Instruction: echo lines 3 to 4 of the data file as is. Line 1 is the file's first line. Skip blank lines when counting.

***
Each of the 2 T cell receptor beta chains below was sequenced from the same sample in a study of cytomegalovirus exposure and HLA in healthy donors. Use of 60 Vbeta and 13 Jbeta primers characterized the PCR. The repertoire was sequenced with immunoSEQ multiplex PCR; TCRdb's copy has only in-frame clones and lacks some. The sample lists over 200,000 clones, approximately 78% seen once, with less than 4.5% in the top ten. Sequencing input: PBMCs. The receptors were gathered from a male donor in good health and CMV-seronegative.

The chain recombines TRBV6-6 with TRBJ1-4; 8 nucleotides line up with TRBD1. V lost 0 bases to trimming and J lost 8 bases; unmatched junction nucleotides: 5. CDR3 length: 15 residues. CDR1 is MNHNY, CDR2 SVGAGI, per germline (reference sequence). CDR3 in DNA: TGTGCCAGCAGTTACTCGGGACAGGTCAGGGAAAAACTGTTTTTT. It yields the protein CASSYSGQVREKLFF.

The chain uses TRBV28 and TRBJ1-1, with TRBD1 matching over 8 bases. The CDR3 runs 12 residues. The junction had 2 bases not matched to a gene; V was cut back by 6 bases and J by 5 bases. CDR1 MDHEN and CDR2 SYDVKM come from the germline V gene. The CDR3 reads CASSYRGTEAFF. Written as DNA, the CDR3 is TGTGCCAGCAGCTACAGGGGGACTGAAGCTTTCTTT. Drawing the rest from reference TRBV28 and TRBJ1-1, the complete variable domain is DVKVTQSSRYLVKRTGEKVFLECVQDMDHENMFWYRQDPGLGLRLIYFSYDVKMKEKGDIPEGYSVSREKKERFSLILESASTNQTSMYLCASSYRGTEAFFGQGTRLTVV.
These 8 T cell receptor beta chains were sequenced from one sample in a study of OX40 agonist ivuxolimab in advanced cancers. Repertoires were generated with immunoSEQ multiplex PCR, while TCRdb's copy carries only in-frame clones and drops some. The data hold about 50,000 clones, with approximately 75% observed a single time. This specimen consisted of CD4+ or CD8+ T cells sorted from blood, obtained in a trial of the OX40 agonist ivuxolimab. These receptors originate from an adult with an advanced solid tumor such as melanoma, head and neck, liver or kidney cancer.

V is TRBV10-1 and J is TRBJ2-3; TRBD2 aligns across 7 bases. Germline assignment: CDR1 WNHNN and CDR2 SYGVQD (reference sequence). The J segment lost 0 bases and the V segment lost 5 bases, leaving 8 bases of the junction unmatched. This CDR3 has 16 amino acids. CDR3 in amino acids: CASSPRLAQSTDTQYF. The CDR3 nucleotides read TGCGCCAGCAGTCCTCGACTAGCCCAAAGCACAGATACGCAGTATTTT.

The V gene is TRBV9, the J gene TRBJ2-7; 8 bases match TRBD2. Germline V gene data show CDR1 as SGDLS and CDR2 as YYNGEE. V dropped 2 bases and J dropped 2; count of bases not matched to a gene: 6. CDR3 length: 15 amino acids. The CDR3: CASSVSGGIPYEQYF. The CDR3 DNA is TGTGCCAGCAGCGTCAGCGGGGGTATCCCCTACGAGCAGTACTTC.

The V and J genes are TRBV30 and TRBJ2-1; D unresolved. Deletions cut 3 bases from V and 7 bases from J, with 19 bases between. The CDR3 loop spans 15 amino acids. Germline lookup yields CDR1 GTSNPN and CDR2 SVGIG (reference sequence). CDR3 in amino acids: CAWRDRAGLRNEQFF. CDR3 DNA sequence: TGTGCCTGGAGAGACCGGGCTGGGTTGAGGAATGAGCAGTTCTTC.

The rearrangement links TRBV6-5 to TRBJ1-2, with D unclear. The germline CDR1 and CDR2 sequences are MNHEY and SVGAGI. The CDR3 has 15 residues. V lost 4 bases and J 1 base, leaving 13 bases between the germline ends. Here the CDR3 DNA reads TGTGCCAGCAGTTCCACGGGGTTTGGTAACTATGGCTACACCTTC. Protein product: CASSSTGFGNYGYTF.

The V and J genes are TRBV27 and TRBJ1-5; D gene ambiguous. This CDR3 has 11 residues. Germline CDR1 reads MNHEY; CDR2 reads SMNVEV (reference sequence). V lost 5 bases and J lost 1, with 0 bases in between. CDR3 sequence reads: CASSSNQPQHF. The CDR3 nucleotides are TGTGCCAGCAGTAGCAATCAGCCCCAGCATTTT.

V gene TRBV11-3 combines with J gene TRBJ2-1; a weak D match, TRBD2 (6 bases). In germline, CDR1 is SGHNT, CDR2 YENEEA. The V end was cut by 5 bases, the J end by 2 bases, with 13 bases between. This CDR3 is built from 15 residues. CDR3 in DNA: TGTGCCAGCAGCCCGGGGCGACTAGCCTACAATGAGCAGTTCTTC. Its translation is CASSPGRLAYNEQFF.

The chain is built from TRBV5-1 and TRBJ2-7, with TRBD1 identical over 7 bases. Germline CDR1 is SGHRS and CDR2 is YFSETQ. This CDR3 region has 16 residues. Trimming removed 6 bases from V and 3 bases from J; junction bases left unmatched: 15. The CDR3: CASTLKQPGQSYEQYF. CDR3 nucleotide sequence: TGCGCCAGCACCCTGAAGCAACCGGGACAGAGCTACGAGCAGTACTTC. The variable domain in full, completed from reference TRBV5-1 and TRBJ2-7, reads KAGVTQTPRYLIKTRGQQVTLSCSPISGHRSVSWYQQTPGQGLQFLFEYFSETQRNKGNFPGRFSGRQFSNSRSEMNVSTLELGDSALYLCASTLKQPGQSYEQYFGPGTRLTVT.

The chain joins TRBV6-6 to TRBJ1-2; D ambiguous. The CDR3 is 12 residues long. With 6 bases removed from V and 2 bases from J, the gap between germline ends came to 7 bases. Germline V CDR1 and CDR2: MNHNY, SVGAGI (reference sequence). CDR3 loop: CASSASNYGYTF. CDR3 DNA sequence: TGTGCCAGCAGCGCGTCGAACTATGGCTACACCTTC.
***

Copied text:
The chain uses TRBV28 and TRBJ1-1, with TRBD1 matching over 8 bases. The CDR3 runs 12 residues. The junction had 2 bases not matched to a gene; V was cut back by 6 bases and J by 5 bases. CDR1 MDHEN and CDR2 SYDVKM come from the germline V gene. The CDR3 reads CASSYRGTEAFF. Written as DNA, the CDR3 is TGTGCCAGCAGCTACAGGGGGACTGAAGCTTTCTTT. Drawing the rest from reference TRBV28 and TRBJ1-1, the complete variable domain is DVKVTQSSRYLVKRTGEKVFLECVQDMDHENMFWYRQDPGLGLRLIYFSYDVKMKEKGDIPEGYSVSREKKERFSLILESASTNQTSMYLCASSYRGTEAFFGQGTRLTVV.
These 8 T cell receptor beta chains were sequenced from one sample in a study of OX40 agonist ivuxolimab in advanced cancers. Repertoires were generated with immunoSEQ multiplex PCR, while TCRdb's copy carries only in-frame clones and drops some. The data hold about 50,000 clones, with approximately 75% observed a single time. This specimen consisted of CD4+ or CD8+ T cells sorted from blood, obtained in a trial of the OX40 agonist ivuxolimab. These receptors originate from an adult with an advanced solid tumor such as melanoma, head and neck, liver or kidney cancer.